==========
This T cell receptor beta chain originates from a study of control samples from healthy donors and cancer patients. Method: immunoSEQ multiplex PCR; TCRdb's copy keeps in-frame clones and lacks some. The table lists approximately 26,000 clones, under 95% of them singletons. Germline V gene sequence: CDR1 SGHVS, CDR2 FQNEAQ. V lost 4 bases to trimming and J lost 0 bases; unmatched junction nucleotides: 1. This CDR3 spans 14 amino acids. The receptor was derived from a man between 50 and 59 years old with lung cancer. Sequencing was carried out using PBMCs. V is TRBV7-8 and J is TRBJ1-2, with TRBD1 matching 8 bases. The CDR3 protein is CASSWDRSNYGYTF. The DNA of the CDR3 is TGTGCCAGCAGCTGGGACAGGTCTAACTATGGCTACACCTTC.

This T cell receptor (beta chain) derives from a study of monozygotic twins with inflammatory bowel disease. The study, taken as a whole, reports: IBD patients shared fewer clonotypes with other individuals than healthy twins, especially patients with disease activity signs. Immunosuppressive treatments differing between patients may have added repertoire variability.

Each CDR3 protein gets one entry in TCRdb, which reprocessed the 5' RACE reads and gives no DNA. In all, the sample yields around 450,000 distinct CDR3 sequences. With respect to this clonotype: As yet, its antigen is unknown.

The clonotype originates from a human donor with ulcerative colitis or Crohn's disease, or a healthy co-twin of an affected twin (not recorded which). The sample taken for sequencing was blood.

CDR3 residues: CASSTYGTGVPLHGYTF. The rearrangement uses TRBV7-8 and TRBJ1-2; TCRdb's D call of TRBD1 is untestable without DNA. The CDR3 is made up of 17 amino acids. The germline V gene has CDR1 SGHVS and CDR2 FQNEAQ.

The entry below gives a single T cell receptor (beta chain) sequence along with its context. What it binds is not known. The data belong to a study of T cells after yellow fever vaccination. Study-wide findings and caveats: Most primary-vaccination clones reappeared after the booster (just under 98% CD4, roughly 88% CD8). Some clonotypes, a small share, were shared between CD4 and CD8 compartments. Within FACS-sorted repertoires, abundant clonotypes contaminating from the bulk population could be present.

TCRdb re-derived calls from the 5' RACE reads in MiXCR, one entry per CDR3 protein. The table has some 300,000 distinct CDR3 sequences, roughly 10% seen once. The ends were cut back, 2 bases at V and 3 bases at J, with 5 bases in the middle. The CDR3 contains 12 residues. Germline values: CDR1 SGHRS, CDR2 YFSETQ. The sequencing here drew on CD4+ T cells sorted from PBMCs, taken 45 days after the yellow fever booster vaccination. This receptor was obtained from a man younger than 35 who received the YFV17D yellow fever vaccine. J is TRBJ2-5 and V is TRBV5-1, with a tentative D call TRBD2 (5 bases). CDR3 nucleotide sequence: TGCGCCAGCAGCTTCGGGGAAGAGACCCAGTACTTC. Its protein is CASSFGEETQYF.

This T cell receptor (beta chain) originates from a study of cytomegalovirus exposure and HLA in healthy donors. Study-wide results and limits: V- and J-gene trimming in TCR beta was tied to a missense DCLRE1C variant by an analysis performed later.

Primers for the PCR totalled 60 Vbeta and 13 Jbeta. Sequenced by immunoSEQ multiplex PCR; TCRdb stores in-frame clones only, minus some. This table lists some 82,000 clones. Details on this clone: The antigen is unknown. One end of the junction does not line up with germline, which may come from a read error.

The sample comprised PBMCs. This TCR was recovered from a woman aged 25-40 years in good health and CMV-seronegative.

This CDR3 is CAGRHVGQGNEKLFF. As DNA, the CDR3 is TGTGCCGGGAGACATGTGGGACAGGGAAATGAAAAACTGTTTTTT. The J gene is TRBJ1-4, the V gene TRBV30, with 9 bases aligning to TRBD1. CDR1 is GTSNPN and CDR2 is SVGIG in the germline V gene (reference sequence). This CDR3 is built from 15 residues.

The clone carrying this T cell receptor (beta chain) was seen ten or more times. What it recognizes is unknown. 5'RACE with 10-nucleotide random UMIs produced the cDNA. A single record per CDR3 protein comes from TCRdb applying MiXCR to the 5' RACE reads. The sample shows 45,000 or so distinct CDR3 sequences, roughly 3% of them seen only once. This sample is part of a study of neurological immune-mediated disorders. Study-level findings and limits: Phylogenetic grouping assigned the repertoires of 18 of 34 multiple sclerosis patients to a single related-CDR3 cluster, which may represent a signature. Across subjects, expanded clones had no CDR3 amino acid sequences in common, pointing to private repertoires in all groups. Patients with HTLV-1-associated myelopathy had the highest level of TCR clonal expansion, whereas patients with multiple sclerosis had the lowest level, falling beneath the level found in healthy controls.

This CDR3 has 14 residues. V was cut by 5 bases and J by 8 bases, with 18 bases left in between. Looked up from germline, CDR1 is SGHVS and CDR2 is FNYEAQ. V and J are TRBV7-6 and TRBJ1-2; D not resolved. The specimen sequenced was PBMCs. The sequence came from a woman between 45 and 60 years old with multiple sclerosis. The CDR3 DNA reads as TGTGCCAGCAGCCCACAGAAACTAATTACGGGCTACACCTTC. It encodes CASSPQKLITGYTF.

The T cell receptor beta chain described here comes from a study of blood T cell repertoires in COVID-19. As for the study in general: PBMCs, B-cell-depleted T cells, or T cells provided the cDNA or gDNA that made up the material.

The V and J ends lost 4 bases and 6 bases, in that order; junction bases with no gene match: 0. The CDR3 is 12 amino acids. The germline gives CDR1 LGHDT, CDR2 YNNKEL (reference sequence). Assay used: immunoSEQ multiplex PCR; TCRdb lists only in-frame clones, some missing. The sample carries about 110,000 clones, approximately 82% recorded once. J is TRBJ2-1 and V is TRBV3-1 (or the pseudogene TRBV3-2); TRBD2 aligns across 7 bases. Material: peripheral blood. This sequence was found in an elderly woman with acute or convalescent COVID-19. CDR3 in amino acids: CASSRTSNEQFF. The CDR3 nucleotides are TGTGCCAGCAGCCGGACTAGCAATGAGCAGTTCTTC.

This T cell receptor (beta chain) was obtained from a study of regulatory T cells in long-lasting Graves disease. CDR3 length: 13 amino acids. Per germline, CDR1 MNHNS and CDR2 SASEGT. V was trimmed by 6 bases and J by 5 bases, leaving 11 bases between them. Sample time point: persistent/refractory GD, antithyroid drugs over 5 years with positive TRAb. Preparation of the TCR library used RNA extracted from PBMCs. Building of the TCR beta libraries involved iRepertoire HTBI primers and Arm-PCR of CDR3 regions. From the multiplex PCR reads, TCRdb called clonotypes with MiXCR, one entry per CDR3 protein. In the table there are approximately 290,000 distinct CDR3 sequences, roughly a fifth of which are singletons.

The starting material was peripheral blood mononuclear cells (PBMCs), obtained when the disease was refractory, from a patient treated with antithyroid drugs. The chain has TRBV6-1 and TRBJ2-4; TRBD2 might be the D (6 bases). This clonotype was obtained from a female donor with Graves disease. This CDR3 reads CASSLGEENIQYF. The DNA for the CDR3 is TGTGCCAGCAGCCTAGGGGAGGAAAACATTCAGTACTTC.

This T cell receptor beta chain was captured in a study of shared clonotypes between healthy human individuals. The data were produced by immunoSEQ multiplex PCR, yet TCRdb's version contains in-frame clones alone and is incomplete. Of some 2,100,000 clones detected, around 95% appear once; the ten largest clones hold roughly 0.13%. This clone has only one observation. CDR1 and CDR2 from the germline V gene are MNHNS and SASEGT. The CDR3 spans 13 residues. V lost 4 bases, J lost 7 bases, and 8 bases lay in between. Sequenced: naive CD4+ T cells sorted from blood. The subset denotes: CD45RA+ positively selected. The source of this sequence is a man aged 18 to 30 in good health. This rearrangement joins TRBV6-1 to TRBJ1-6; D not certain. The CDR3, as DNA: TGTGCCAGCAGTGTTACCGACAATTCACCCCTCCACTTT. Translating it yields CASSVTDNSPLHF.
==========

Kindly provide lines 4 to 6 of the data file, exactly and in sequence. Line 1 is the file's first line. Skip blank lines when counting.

The clonotype originates from a human donor with ulcerative colitis or Crohn's disease, or a healthy co-twin of an affected twin (not recorded which). The sample taken for sequencing was blood.

CDR3 residues: CASSTYGTGVPLHGYTF. The rearrangement uses TRBV7-8 and TRBJ1-2; TCRdb's D call of TRBD1 is untestable without DNA. The CDR3 is made up of 17 amino acids. The germline V gene has CDR1 SGHVS and CDR2 FQNEAQ.

The entry below gives a single T cell receptor (beta chain) sequence along with its context. What it binds is not known. The data belong to a study of T cells after yellow fever vaccination. Study-wide findings and caveats: Most primary-vaccination clones reappeared after the booster (just under 98% CD4, roughly 88% CD8). Some clonotypes, a small share, were shared between CD4 and CD8 compartments. Within FACS-sorted repertoires, abundant clonotypes contaminating from the bulk population could be present.